- File Size: 2734 KB
- Print Length: 214 pages
- Simultaneous Device Usage: Unlimited
- Publisher: No Bueno Publishing (April 19, 2019)
- Publication Date: April 19, 2019
- Sold by: Amazon.com Services LLC
- Language: English
- ASIN: B07NCDPNZP
- Text-to-Speech: Enabled
- Word Wise: Enabled
- Lending: Enabled
- Amazon Best Sellers Rank: #647,967 Paid in Kindle Store (See Top 100 Paid in Kindle Store)
|Print List Price:||$8.99|
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33 Percent Rockstar: Music, Heartbreak and the Pursuit of Rock Stardom Kindle Edition
|Length: 214 pages||Word Wise: Enabled||Enhanced Typesetting: Enabled|
|Page Flip: Enabled||
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Customers who bought this item also bought
"10 out of 10! Scott has a life story that is truly one of a kind. His experiences, successes, and failures while playing with multiple bands and band members are relayed in a manner that is honest, amusing, and often poignant. His personal imperfections and emotional tumult, along with the often gritty backdrop of the music world, allow for this story to be both relatable and compelling." -- The Booklife Prize
"Sterling (Teenage Degenerate, 2016) recounts his misadventures while struggling to attain rock 'n' roll stardom. The book details a blur of concerts and van trips, all soaked in beer, as life on the road brought the young musicians only privation and sleeplessness. Sterling has a natural, easygoing prose style that suits his tale of the difficulties of making it in the music world or when analyzing his own failures, which he reveals with disarming frankness. One message, though, emerges from these recollections--that the author's love of music never wavered. An earnest elegy to the band life." -- Kirkus Reviews
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He bought a guitar and assumed music would just come out of the guitar.
He thought 3 to 4 practices a week was an INTENSE schedule. Any one I know who was good couldn't put the instrument down.
Playing in a bar band for beer is not success
Yes you were in a bar band. Even though you played original music your purpose was to sell beer.
Want to know how much people enjoy your music? Play a show with no alcohol and let it be known there is no alcohol and see how many "Fans" show up to hear you.
The main goal for him throughout the book was to get drunk. Over and over that story is repeated along with dealing with hangovers the next day. Wanted to live the ROCK STAR life style but not put in the work.. It comes as no surprise he was into punk rock. The whole premise of the genre is getting good at your instrument is for losers.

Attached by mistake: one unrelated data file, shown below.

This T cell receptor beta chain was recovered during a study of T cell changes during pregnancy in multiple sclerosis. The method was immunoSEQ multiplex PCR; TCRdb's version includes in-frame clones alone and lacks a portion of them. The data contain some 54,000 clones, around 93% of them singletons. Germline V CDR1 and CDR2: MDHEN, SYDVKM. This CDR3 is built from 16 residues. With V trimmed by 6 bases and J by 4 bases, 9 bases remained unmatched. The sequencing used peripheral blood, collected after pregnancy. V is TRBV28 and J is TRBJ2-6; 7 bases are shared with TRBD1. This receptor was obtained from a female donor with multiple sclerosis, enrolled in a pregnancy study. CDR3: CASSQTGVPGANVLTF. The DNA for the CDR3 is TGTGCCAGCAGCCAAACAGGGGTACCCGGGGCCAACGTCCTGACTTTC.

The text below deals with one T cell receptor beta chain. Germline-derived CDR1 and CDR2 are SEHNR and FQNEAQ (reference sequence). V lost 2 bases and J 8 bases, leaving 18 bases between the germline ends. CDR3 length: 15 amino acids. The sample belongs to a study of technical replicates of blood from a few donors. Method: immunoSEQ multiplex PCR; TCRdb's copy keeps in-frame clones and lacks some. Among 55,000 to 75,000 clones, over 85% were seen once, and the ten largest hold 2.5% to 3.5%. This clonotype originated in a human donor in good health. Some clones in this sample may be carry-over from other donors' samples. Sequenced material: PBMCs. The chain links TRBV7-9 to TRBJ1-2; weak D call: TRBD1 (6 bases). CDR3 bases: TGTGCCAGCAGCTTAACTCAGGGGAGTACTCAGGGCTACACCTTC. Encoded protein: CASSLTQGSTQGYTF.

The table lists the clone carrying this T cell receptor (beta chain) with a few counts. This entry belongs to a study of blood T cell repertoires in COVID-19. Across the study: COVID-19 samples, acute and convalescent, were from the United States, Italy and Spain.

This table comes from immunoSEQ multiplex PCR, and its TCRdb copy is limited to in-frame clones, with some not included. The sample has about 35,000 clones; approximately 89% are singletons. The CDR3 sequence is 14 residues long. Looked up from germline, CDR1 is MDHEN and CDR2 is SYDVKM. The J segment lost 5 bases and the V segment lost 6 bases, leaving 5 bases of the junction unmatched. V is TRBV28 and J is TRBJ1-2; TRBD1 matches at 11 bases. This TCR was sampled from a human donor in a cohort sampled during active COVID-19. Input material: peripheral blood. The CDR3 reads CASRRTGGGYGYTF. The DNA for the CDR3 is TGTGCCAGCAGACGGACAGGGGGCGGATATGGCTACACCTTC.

Don't know if the author will ever read this but judging from the book you have a drinking problem. You might want to take a look at yourself. Or not. It's your life.
I've known many musicians and have even gone on short tours with some. The anecdotes in this book are very close to my experiences with bands. There are many talented and determined musicians out there that never become nationally famous. They tour and work other jobs to make ends meet and often do a lot of drinking while playing and in between. They sleep in vans, sometimes on couches and rarely in hotels. You've got to love what you're doing and not be looking for monetary gain. The percentage of musicians who actually are lucky enough to support themselves with their art is very small when compared to their entirety.
This is a quick read and in many ways a fun read. My criticism of this book is the writing style. It is very episodic and the anecdotes often end abruptly leaving the reader with unresolved endings. He just skips on to the next story. The chapter headings are meant to clarify the time frame of the consequent tales, but its distracting. He may have been 33 percent rock star but he was maybe 10 percent writer.
I recommend this for anyone who wants a quick read and doesn't want to have to think about what they are reading. Otherwise, skip it.
I love listening to music, but I also like learning about the people behind the music. This book was definitely a little different than your typical biography or autobiography. This book was more like a story, kind of diary-ish, but not exactly. I enjoyed learning about the different bands he was a part of and all the things they had to go through. The best part about the book was seeing Scott go from someone he thought had no musical talent to becoming a pretty awesome bass player.
Scott had a dream of becoming a rockstar, so after learning to play bass guitar he and his friend Jake auditioned for a band. Scott ended up playing in several different bands throughout several years, touring the country, recording a couple albums, but never really making it big. 33 Percent Rockstar is about Scott’s life as a struggling musician and his love for music. I recommend this book to anyone who likes learning about musicians and/or people in general.